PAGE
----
The Dead Isles of Altarin

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My first “campaign” was over. The Savage Front campaign, in my eyes, had been a failure caused by me, the Dungeon Master. Under ten sessions long, one total party kill, and a few failed plots was enough for me to end the story and start a new campaign. Did I quit? Yes. Looking back, I could have handled it much better and saved the Savage Front without beginning something new. Alas, that’s not what happened; instead, me and my friends began a new campaign called the Dead Isles of Altarin. This time, I decided against doing mountains of preparation beforehand and instead started with a simple idea: an archipelago ruled over by a trio of three liches called the Dread Admirals. Under them, common folk lived and thrived but a revolution was slowly brewing against the undead. As the party entered the world, they’d have to take a side and decide the fate of the Dead Isles of Altarin. This campaign, I was going to prepare little, improvise a lot, and go with the flow of the story. Well, how…

Great Ways to Use Spell Components in D&D


Desperate for a companion in this haunted forest, a shy elf druid pulls out a charred fish and motions toward the crouched lion as green, shining magic courses between her and the animal. In the midst of battle, a near-death halfling wizard pulls out and uncorks a wooden flask, shouting an arcane phrase as water flows from the flask and forms an icy haze around his being. With the only way out the size of a small goblin, a human sorcerer splashes a pinch of powdered iron across the glowing glyphs on her face as she recites an ancient spell and begins to shrink in size.

By many folks, combat is seen as simply a tactical battle, a confrontation between foes, a bloody skirmish. Turn by turn, we go around the table and portray our characters who battle against a squad of squirming goblins, a raging dragon, or a mess of elementals. We hit them, they hit us back, and when someone falls, friend or foe, there’s usually a chance to cast some roleplaying and narration into the battle. Some people prefer it this way; roleplaying can be saved for exploration and social interactions. There’s no need for it during combat. I’m not some people.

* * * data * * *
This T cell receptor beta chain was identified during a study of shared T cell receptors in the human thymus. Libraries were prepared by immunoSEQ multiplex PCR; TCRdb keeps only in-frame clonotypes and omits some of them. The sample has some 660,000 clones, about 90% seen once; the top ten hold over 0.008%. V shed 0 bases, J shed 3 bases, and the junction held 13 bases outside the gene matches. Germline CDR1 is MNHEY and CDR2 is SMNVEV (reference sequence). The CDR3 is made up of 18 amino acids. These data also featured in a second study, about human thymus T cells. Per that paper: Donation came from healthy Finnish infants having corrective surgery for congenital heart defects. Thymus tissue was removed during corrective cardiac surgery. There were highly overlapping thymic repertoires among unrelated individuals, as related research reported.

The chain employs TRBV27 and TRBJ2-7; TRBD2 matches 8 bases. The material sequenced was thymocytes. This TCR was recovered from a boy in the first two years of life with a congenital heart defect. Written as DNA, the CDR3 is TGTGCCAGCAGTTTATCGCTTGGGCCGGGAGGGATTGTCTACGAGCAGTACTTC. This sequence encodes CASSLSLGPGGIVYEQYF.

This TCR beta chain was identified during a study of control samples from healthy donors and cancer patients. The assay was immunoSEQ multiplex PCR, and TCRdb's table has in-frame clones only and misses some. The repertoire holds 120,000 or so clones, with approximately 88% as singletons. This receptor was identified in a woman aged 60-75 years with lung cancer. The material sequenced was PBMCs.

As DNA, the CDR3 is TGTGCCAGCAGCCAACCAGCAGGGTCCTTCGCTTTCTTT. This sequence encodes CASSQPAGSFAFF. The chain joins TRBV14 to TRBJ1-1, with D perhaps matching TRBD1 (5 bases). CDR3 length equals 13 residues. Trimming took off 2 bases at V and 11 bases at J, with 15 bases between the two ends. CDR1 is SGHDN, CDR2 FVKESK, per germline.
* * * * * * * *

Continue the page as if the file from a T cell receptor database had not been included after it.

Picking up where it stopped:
Roleplaying during combat can make for some of the best moments in an entire campaign. It’s the perfect time for wicked one-liners, describing your character’s prowess in a certain form of combat, or the villain to espouse why they’re in the right. However, roleplaying during combat may seem unnatural or difficult. I’m here to help change that! Today, we’re going to discuss how to add flair to your combat encounters, both as a Player and a Dungeon Master. Specifically, we’re going to look at integrating spell components into your descriptions during a battle. Afterward, we’ll dive into how spell components might add more to your campaign than you realize.

First, Remember This

Before we delve into how to flair up your battles descriptively using spell components, think about the following. Not every single spell cast, all damage dealt, or every swing missed needs to be anteceded by thirty seconds or a minute of narration. Sometimes, even in roleplaying-focused groups, simply saying, “The firebolt flies past the goblin shaman,” or, “Your longsword slashes past the bandit’s chain links, injuring him,” is enough.

Personally, I’d add flair to every other one of your turns and leave the rest with simple descriptions. Again, this depends on your group. Some people hate describing their battles, others love diving into every missed attack and every step on the battlefield. Alright, let’s get into the meat of the article.

Awesome Ingredients

Lots of people don’t pay attention to spell components. That’s a shame because the DUNGEONS & DRAGONS team obviously put a lot of effort into making them interesting. Truly, they’re fantastic ways to spice up your descriptions during combat. Dungeon Masters and Players either completely ignore or misconstrue what spell components are; they turn them into objects with no meaning. This is a consequence of not wanting to track them and I understand that. Tracking them can be tedious and tax a spellcasting player character over time. My argument is that you ensure spellcasting components aren’t merely a tally or word on your character sheet.

The descriptions in the opening paragraph of this article show this. Instead of saying, “I cast reduce self,” you can add flair to it by shouting, “I splash a pinch of powdered iron across the glowing glyphs on my bloody face, begin chanting, ‘Downgala, reductas, zween,’ and shrink to the size of a halfling!” And that doesn’t take a lot of effort; you just need to know what spell components you need. Reduce, a 2nd-level transmutation, one needs a Verbal component (the arcane phrase), a Somatic component (flicking your hand), and a Material component (a pinch of powdered iron). Combined together, you get an amazing description. It creates a memorable moment at the table and the book basically did the work for you!